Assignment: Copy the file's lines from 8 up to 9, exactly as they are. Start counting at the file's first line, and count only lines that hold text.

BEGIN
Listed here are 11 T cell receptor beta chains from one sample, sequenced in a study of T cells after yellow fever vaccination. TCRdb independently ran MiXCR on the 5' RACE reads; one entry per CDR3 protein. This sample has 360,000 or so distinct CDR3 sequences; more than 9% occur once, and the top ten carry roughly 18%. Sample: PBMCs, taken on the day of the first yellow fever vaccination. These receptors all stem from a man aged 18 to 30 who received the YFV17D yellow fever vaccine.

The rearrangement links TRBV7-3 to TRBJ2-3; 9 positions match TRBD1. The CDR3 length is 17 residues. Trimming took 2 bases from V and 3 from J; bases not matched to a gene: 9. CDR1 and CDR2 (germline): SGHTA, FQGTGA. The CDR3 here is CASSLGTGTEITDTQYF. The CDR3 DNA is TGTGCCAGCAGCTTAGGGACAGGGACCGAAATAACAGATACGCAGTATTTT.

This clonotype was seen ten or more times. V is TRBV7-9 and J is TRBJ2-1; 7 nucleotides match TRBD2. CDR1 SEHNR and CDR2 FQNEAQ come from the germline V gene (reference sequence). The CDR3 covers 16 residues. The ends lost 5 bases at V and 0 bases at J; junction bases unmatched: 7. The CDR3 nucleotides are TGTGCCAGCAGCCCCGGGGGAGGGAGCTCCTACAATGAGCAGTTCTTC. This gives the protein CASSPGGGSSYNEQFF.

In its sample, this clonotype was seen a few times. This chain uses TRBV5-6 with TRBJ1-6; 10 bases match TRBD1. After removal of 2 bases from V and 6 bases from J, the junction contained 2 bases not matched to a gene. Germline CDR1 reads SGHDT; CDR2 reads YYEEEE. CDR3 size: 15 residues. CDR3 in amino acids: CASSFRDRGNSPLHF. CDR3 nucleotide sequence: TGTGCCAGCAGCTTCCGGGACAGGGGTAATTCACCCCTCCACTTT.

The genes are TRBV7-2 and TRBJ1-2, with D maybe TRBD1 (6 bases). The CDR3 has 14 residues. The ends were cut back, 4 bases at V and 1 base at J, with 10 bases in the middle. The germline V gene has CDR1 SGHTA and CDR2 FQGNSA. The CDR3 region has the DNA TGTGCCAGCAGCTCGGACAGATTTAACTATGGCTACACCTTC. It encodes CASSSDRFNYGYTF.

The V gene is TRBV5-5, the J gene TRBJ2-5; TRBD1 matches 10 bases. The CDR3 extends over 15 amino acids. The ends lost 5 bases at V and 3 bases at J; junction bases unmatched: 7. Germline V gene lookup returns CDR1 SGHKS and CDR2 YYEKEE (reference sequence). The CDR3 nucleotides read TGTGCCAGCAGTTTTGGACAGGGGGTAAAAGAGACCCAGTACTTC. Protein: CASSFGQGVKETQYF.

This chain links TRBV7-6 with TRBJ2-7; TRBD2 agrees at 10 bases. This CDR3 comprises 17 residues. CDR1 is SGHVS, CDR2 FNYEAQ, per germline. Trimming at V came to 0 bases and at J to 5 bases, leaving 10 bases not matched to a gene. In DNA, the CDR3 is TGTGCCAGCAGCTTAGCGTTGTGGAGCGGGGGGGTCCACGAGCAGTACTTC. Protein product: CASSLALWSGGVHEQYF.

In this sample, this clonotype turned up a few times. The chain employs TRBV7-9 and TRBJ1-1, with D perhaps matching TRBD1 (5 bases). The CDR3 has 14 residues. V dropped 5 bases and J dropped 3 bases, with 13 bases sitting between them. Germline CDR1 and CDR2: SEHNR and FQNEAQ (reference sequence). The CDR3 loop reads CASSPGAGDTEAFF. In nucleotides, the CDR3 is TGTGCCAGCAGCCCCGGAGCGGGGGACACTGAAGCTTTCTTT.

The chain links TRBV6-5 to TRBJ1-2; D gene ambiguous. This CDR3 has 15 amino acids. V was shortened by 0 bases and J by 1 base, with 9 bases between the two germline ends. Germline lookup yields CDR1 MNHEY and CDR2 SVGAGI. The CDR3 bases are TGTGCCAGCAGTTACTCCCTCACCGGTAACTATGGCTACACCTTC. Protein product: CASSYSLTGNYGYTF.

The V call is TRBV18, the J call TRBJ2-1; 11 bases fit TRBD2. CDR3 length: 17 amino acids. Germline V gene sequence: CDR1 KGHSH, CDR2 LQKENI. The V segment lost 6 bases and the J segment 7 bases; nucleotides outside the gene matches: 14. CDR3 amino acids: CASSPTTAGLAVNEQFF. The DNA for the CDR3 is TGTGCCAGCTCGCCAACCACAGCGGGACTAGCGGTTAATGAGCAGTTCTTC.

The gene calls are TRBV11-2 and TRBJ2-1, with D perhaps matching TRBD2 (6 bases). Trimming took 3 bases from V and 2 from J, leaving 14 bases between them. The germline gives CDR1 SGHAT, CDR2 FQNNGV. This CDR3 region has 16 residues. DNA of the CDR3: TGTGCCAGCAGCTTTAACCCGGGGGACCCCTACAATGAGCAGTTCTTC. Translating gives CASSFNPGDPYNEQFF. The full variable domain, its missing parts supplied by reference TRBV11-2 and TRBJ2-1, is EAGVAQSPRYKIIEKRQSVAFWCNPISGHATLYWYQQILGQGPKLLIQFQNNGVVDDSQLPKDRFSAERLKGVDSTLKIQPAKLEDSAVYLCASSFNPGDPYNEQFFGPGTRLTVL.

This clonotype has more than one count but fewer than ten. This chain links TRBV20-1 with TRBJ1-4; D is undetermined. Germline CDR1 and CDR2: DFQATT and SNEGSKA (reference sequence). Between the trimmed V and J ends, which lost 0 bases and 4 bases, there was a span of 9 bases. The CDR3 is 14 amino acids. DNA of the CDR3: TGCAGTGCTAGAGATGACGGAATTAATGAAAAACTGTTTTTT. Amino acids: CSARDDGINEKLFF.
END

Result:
In this sample, this clonotype turned up a few times. The chain employs TRBV7-9 and TRBJ1-1, with D perhaps matching TRBD1 (5 bases). The CDR3 has 14 residues. V dropped 5 bases and J dropped 3 bases, with 13 bases sitting between them. Germline CDR1 and CDR2: SEHNR and FQNEAQ (reference sequence). The CDR3 loop reads CASSPGAGDTEAFF. In nucleotides, the CDR3 is TGTGCCAGCAGCCCCGGAGCGGGGGACACTGAAGCTTTCTTT.

The chain links TRBV6-5 to TRBJ1-2; D gene ambiguous. This CDR3 has 15 amino acids. V was shortened by 0 bases and J by 1 base, with 9 bases between the two germline ends. Germline lookup yields CDR1 MNHEY and CDR2 SVGAGI. The CDR3 bases are TGTGCCAGCAGTTACTCCCTCACCGGTAACTATGGCTACACCTTC. Protein product: CASSYSLTGNYGYTF.